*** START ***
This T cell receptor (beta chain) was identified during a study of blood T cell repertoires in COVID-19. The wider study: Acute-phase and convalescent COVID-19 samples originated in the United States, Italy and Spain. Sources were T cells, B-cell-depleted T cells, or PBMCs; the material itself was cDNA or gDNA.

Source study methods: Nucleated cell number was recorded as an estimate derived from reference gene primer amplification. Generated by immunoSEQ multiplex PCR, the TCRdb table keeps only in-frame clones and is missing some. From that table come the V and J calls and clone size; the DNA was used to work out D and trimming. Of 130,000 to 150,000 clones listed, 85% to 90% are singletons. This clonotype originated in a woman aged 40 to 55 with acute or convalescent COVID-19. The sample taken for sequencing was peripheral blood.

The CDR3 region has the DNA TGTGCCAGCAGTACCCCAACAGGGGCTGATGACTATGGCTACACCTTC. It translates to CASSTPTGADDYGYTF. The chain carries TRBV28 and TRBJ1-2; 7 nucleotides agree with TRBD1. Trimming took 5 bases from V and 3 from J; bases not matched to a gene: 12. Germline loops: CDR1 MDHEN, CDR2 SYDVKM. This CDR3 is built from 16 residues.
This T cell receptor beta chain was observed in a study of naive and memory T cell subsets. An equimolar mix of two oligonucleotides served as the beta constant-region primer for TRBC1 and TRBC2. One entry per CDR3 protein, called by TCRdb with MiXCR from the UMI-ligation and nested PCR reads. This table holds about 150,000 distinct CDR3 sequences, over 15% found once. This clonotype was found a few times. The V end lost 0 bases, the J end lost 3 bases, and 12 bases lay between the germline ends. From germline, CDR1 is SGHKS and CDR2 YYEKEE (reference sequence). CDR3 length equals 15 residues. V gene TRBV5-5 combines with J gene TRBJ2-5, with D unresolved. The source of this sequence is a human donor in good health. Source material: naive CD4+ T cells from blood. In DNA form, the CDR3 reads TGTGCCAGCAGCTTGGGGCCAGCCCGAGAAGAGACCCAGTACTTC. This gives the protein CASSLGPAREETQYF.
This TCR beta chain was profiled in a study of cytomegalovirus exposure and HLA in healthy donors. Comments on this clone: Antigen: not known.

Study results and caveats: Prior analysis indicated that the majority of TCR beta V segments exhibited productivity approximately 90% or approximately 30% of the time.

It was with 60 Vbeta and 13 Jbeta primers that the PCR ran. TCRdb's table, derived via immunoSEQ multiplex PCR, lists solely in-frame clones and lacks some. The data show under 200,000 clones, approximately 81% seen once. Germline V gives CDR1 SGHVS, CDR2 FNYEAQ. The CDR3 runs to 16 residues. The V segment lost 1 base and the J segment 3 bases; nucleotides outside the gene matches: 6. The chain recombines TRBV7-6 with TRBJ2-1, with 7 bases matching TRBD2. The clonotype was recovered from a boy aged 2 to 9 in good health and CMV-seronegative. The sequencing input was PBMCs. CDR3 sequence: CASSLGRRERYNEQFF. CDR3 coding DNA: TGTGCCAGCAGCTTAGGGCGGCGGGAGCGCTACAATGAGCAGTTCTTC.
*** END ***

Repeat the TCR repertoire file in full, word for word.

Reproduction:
This T cell receptor (beta chain) was identified during a study of blood T cell repertoires in COVID-19. The wider study: Acute-phase and convalescent COVID-19 samples originated in the United States, Italy and Spain. Sources were T cells, B-cell-depleted T cells, or PBMCs; the material itself was cDNA or gDNA.

Source study methods: Nucleated cell number was recorded as an estimate derived from reference gene primer amplification. Generated by immunoSEQ multiplex PCR, the TCRdb table keeps only in-frame clones and is missing some. From that table come the V and J calls and clone size; the DNA was used to work out D and trimming. Of 130,000 to 150,000 clones listed, 85% to 90% are singletons. This clonotype originated in a woman aged 40 to 55 with acute or convalescent COVID-19. The sample taken for sequencing was peripheral blood.

The CDR3 region has the DNA TGTGCCAGCAGTACCCCAACAGGGGCTGATGACTATGGCTACACCTTC. It translates to CASSTPTGADDYGYTF. The chain carries TRBV28 and TRBJ1-2; 7 nucleotides agree with TRBD1. Trimming took 5 bases from V and 3 from J; bases not matched to a gene: 12. Germline loops: CDR1 MDHEN, CDR2 SYDVKM. This CDR3 is built from 16 residues.
This T cell receptor beta chain was observed in a study of naive and memory T cell subsets. An equimolar mix of two oligonucleotides served as the beta constant-region primer for TRBC1 and TRBC2. One entry per CDR3 protein, called by TCRdb with MiXCR from the UMI-ligation and nested PCR reads. This table holds about 150,000 distinct CDR3 sequences, over 15% found once. This clonotype was found a few times. The V end lost 0 bases, the J end lost 3 bases, and 12 bases lay between the germline ends. From germline, CDR1 is SGHKS and CDR2 YYEKEE (reference sequence). CDR3 length equals 15 residues. V gene TRBV5-5 combines with J gene TRBJ2-5, with D unresolved. The source of this sequence is a human donor in good health. Source material: naive CD4+ T cells from blood. In DNA form, the CDR3 reads TGTGCCAGCAGCTTGGGGCCAGCCCGAGAAGAGACCCAGTACTTC. This gives the protein CASSLGPAREETQYF.
This TCR beta chain was profiled in a study of cytomegalovirus exposure and HLA in healthy donors. Comments on this clone: Antigen: not known.

Study results and caveats: Prior analysis indicated that the majority of TCR beta V segments exhibited productivity approximately 90% or approximately 30% of the time.

It was with 60 Vbeta and 13 Jbeta primers that the PCR ran. TCRdb's table, derived via immunoSEQ multiplex PCR, lists solely in-frame clones and lacks some. The data show under 200,000 clones, approximately 81% seen once. Germline V gives CDR1 SGHVS, CDR2 FNYEAQ. The CDR3 runs to 16 residues. The V segment lost 1 base and the J segment 3 bases; nucleotides outside the gene matches: 6. The chain recombines TRBV7-6 with TRBJ2-1, with 7 bases matching TRBD2. The clonotype was recovered from a boy aged 2 to 9 in good health and CMV-seronegative. The sequencing input was PBMCs. CDR3 sequence: CASSLGRRERYNEQFF. CDR3 coding DNA: TGTGCCAGCAGCTTAGGGCGGCGGGAGCGCTACAATGAGCAGTTCTTC.